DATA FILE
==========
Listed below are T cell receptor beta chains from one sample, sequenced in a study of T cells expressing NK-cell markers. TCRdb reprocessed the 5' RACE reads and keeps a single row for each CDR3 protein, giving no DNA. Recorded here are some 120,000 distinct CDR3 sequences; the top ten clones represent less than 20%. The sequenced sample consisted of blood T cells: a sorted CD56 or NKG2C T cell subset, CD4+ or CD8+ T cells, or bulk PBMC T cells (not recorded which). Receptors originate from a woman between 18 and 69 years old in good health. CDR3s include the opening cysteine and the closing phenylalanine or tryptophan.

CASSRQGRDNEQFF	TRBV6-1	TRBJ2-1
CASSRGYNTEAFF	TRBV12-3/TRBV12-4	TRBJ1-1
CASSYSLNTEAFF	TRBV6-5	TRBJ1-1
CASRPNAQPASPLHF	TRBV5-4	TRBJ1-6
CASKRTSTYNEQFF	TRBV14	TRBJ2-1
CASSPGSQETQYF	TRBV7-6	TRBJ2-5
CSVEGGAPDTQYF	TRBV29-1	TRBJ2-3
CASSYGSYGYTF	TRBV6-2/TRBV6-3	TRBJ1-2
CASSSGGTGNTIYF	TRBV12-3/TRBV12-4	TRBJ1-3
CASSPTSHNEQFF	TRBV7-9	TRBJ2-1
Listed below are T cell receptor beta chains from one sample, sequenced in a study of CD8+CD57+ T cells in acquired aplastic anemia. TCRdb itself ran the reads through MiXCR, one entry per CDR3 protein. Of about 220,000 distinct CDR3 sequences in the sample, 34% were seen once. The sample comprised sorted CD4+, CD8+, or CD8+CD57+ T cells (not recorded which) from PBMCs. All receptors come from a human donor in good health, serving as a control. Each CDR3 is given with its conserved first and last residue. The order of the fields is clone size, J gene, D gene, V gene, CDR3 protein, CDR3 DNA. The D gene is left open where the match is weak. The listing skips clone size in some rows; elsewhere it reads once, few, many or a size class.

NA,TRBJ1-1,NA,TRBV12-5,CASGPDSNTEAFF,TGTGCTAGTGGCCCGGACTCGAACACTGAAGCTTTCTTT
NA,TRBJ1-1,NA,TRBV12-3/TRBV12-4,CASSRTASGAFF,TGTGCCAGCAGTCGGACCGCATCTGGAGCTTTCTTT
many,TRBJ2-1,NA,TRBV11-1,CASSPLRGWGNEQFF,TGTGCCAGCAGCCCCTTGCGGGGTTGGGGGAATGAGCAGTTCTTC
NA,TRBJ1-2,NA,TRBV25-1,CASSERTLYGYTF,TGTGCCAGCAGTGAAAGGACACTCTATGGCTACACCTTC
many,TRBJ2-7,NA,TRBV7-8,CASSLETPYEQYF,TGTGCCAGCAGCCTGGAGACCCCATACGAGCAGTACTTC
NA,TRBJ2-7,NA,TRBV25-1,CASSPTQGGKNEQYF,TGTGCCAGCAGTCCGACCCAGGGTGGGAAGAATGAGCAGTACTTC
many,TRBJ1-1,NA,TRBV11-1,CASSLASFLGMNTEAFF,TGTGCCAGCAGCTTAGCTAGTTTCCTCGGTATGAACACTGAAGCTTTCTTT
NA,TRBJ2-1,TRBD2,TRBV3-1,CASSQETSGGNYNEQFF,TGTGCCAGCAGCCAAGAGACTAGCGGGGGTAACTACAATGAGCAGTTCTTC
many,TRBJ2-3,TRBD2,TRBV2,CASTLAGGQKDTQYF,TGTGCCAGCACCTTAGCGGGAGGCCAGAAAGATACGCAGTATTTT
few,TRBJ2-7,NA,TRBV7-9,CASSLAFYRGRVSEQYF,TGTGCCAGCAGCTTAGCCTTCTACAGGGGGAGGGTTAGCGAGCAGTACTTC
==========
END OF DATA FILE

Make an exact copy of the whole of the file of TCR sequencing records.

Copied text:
Listed below are T cell receptor beta chains from one sample, sequenced in a study of T cells expressing NK-cell markers. TCRdb reprocessed the 5' RACE reads and keeps a single row for each CDR3 protein, giving no DNA. Recorded here are some 120,000 distinct CDR3 sequences; the top ten clones represent less than 20%. The sequenced sample consisted of blood T cells: a sorted CD56 or NKG2C T cell subset, CD4+ or CD8+ T cells, or bulk PBMC T cells (not recorded which). Receptors originate from a woman between 18 and 69 years old in good health. CDR3s include the opening cysteine and the closing phenylalanine or tryptophan.

CASSRQGRDNEQFF	TRBV6-1	TRBJ2-1
CASSRGYNTEAFF	TRBV12-3/TRBV12-4	TRBJ1-1
CASSYSLNTEAFF	TRBV6-5	TRBJ1-1
CASRPNAQPASPLHF	TRBV5-4	TRBJ1-6
CASKRTSTYNEQFF	TRBV14	TRBJ2-1
CASSPGSQETQYF	TRBV7-6	TRBJ2-5
CSVEGGAPDTQYF	TRBV29-1	TRBJ2-3
CASSYGSYGYTF	TRBV6-2/TRBV6-3	TRBJ1-2
CASSSGGTGNTIYF	TRBV12-3/TRBV12-4	TRBJ1-3
CASSPTSHNEQFF	TRBV7-9	TRBJ2-1
Listed below are T cell receptor beta chains from one sample, sequenced in a study of CD8+CD57+ T cells in acquired aplastic anemia. TCRdb itself ran the reads through MiXCR, one entry per CDR3 protein. Of about 220,000 distinct CDR3 sequences in the sample, 34% were seen once. The sample comprised sorted CD4+, CD8+, or CD8+CD57+ T cells (not recorded which) from PBMCs. All receptors come from a human donor in good health, serving as a control. Each CDR3 is given with its conserved first and last residue. The order of the fields is clone size, J gene, D gene, V gene, CDR3 protein, CDR3 DNA. The D gene is left open where the match is weak. The listing skips clone size in some rows; elsewhere it reads once, few, many or a size class.

NA,TRBJ1-1,NA,TRBV12-5,CASGPDSNTEAFF,TGTGCTAGTGGCCCGGACTCGAACACTGAAGCTTTCTTT
NA,TRBJ1-1,NA,TRBV12-3/TRBV12-4,CASSRTASGAFF,TGTGCCAGCAGTCGGACCGCATCTGGAGCTTTCTTT
many,TRBJ2-1,NA,TRBV11-1,CASSPLRGWGNEQFF,TGTGCCAGCAGCCCCTTGCGGGGTTGGGGGAATGAGCAGTTCTTC
NA,TRBJ1-2,NA,TRBV25-1,CASSERTLYGYTF,TGTGCCAGCAGTGAAAGGACACTCTATGGCTACACCTTC
many,TRBJ2-7,NA,TRBV7-8,CASSLETPYEQYF,TGTGCCAGCAGCCTGGAGACCCCATACGAGCAGTACTTC
NA,TRBJ2-7,NA,TRBV25-1,CASSPTQGGKNEQYF,TGTGCCAGCAGTCCGACCCAGGGTGGGAAGAATGAGCAGTACTTC
many,TRBJ1-1,NA,TRBV11-1,CASSLASFLGMNTEAFF,TGTGCCAGCAGCTTAGCTAGTTTCCTCGGTATGAACACTGAAGCTTTCTTT
NA,TRBJ2-1,TRBD2,TRBV3-1,CASSQETSGGNYNEQFF,TGTGCCAGCAGCCAAGAGACTAGCGGGGGTAACTACAATGAGCAGTTCTTC
many,TRBJ2-3,TRBD2,TRBV2,CASTLAGGQKDTQYF,TGTGCCAGCACCTTAGCGGGAGGCCAGAAAGATACGCAGTATTTT
few,TRBJ2-7,NA,TRBV7-9,CASSLAFYRGRVSEQYF,TGTGCCAGCAGCTTAGCCTTCTACAGGGGGAGGGTTAGCGAGCAGTACTTC